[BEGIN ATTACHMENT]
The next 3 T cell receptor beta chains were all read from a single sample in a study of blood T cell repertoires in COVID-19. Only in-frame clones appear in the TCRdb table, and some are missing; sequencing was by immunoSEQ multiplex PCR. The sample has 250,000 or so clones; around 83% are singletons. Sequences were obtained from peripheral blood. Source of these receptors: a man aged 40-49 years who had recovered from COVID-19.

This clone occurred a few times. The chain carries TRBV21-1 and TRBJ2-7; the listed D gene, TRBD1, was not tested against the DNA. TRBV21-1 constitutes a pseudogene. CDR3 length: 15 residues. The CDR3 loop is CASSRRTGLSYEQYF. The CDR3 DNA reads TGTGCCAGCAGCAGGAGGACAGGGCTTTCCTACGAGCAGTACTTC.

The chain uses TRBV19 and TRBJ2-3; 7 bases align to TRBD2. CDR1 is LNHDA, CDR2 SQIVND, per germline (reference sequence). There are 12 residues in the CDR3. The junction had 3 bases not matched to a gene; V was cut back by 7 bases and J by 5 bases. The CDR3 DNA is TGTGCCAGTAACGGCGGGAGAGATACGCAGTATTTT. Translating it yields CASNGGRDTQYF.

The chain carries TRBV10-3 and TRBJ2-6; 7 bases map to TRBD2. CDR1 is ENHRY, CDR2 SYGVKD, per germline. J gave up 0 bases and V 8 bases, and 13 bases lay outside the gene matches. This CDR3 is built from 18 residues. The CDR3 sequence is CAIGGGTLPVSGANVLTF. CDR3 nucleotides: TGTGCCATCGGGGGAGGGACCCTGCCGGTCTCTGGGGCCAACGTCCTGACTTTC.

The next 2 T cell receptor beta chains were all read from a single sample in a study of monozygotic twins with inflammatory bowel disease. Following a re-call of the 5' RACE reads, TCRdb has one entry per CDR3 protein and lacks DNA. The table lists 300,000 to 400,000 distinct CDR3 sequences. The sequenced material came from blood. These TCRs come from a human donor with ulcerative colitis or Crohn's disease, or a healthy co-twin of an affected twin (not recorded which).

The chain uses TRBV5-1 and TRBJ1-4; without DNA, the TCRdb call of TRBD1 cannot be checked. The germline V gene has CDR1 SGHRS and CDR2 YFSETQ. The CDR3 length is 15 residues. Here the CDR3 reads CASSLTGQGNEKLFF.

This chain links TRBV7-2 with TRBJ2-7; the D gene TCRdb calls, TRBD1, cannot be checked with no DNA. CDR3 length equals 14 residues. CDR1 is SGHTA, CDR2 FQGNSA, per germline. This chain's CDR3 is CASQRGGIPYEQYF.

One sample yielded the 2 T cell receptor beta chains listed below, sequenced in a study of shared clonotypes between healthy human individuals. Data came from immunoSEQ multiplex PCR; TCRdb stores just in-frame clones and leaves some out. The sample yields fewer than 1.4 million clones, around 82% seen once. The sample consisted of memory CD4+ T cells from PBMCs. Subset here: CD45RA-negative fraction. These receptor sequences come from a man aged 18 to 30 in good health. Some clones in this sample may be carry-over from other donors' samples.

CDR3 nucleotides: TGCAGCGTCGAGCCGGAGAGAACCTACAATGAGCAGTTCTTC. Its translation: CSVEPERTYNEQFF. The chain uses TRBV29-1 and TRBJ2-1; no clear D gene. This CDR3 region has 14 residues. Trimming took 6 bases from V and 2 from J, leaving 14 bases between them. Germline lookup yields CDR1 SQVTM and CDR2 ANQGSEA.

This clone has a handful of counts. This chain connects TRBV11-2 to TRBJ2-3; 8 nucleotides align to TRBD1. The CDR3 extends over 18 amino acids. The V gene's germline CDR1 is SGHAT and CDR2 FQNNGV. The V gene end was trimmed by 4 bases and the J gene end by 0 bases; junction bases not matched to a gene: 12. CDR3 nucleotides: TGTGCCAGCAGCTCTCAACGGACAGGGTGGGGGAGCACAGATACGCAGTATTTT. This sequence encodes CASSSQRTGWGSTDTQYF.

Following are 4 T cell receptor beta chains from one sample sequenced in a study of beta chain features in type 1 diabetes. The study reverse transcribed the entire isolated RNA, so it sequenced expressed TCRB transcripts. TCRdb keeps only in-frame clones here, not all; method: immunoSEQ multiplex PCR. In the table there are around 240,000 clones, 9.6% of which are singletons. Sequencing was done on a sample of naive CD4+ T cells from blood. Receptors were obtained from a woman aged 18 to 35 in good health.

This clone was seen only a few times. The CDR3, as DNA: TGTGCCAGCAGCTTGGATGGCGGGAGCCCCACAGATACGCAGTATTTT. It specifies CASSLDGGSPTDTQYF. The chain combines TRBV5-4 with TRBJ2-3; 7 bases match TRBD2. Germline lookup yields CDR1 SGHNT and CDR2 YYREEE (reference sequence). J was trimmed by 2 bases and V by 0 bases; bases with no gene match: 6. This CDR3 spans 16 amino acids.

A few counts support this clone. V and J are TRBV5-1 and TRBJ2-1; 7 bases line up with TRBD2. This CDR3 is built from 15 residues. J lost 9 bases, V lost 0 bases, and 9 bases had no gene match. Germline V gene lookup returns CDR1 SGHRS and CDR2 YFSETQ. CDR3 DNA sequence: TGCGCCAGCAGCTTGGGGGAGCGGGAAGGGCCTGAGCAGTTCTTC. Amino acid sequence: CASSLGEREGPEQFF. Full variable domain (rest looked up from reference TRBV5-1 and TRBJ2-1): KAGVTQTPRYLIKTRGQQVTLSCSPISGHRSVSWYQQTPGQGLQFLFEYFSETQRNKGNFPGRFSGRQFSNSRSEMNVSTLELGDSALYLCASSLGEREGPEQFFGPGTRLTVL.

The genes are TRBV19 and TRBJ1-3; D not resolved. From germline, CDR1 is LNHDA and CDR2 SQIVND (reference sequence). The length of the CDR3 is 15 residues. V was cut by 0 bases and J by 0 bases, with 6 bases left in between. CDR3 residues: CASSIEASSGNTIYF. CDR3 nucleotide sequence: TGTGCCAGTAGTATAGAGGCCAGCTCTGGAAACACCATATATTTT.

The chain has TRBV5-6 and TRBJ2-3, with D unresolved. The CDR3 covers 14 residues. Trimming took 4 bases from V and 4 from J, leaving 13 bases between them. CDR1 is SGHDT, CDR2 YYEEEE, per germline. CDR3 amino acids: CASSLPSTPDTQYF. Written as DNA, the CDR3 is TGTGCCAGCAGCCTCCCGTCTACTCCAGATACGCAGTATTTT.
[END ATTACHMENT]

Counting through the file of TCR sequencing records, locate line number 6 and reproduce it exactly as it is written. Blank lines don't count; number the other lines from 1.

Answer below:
The chain uses TRBV5-1 and TRBJ1-4; without DNA, the TCRdb call of TRBD1 cannot be checked. The germline V gene has CDR1 SGHRS and CDR2 YFSETQ. The CDR3 length is 15 residues. Here the CDR3 reads CASSLTGQGNEKLFF.